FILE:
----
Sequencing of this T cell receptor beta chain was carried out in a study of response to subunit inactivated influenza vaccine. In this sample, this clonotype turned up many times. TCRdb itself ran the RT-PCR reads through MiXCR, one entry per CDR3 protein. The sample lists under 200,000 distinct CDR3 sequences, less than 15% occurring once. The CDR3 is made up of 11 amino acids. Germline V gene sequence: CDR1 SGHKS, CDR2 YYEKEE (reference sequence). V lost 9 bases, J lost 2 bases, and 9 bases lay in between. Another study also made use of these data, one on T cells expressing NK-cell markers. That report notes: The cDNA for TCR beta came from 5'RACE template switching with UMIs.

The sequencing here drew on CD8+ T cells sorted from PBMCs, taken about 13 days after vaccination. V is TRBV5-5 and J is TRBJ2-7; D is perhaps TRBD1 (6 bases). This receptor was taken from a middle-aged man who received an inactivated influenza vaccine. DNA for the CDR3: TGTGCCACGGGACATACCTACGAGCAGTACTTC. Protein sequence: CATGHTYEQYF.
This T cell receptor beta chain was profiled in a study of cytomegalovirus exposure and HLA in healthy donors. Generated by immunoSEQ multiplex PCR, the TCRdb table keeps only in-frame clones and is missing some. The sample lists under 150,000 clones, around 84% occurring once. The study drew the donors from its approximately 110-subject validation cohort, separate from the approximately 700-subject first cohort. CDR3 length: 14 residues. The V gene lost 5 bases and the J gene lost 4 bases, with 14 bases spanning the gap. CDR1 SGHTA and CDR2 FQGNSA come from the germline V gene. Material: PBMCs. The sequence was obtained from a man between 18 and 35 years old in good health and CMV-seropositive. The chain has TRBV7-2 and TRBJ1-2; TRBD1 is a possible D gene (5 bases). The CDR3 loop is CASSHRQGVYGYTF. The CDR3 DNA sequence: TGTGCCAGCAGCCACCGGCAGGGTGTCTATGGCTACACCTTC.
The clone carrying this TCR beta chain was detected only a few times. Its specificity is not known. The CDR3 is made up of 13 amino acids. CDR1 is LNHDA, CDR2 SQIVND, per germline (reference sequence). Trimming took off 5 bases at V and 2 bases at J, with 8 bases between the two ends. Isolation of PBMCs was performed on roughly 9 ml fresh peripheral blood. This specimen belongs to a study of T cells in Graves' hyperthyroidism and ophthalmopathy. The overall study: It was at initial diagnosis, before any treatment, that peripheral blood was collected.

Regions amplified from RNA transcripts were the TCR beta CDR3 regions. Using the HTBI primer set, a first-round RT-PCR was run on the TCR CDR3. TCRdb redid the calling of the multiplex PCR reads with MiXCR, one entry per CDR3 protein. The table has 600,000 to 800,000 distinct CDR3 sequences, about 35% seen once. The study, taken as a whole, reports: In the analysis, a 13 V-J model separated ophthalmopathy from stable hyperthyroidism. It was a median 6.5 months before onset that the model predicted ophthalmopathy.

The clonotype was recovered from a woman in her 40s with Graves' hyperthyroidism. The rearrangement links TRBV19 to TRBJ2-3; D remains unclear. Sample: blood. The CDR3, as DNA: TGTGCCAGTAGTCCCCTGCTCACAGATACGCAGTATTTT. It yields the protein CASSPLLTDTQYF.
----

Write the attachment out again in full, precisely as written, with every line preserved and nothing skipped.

Sequencing of this T cell receptor beta chain was carried out in a study of response to subunit inactivated influenza vaccine. In this sample, this clonotype turned up many times. TCRdb itself ran the RT-PCR reads through MiXCR, one entry per CDR3 protein. The sample lists under 200,000 distinct CDR3 sequences, less than 15% occurring once. The CDR3 is made up of 11 amino acids. Germline V gene sequence: CDR1 SGHKS, CDR2 YYEKEE (reference sequence). V lost 9 bases, J lost 2 bases, and 9 bases lay in between. Another study also made use of these data, one on T cells expressing NK-cell markers. That report notes: The cDNA for TCR beta came from 5'RACE template switching with UMIs.

The sequencing here drew on CD8+ T cells sorted from PBMCs, taken about 13 days after vaccination. V is TRBV5-5 and J is TRBJ2-7; D is perhaps TRBD1 (6 bases). This receptor was taken from a middle-aged man who received an inactivated influenza vaccine. DNA for the CDR3: TGTGCCACGGGACATACCTACGAGCAGTACTTC. Protein sequence: CATGHTYEQYF.
This T cell receptor beta chain was profiled in a study of cytomegalovirus exposure and HLA in healthy donors. Generated by immunoSEQ multiplex PCR, the TCRdb table keeps only in-frame clones and is missing some. The sample lists under 150,000 clones, around 84% occurring once. The study drew the donors from its approximately 110-subject validation cohort, separate from the approximately 700-subject first cohort. CDR3 length: 14 residues. The V gene lost 5 bases and the J gene lost 4 bases, with 14 bases spanning the gap. CDR1 SGHTA and CDR2 FQGNSA come from the germline V gene. Material: PBMCs. The sequence was obtained from a man between 18 and 35 years old in good health and CMV-seropositive. The chain has TRBV7-2 and TRBJ1-2; TRBD1 is a possible D gene (5 bases). The CDR3 loop is CASSHRQGVYGYTF. The CDR3 DNA sequence: TGTGCCAGCAGCCACCGGCAGGGTGTCTATGGCTACACCTTC.
The clone carrying this TCR beta chain was detected only a few times. Its specificity is not known. The CDR3 is made up of 13 amino acids. CDR1 is LNHDA, CDR2 SQIVND, per germline (reference sequence). Trimming took off 5 bases at V and 2 bases at J, with 8 bases between the two ends. Isolation of PBMCs was performed on roughly 9 ml fresh peripheral blood. This specimen belongs to a study of T cells in Graves' hyperthyroidism and ophthalmopathy. The overall study: It was at initial diagnosis, before any treatment, that peripheral blood was collected.

Regions amplified from RNA transcripts were the TCR beta CDR3 regions. Using the HTBI primer set, a first-round RT-PCR was run on the TCR CDR3. TCRdb redid the calling of the multiplex PCR reads with MiXCR, one entry per CDR3 protein. The table has 600,000 to 800,000 distinct CDR3 sequences, about 35% seen once. The study, taken as a whole, reports: In the analysis, a 13 V-J model separated ophthalmopathy from stable hyperthyroidism. It was a median 6.5 months before onset that the model predicted ophthalmopathy.

The clonotype was recovered from a woman in her 40s with Graves' hyperthyroidism. The rearrangement links TRBV19 to TRBJ2-3; D remains unclear. Sample: blood. The CDR3, as DNA: TGTGCCAGTAGTCCCCTGCTCACAGATACGCAGTATTTT. It yields the protein CASSPLLTDTQYF.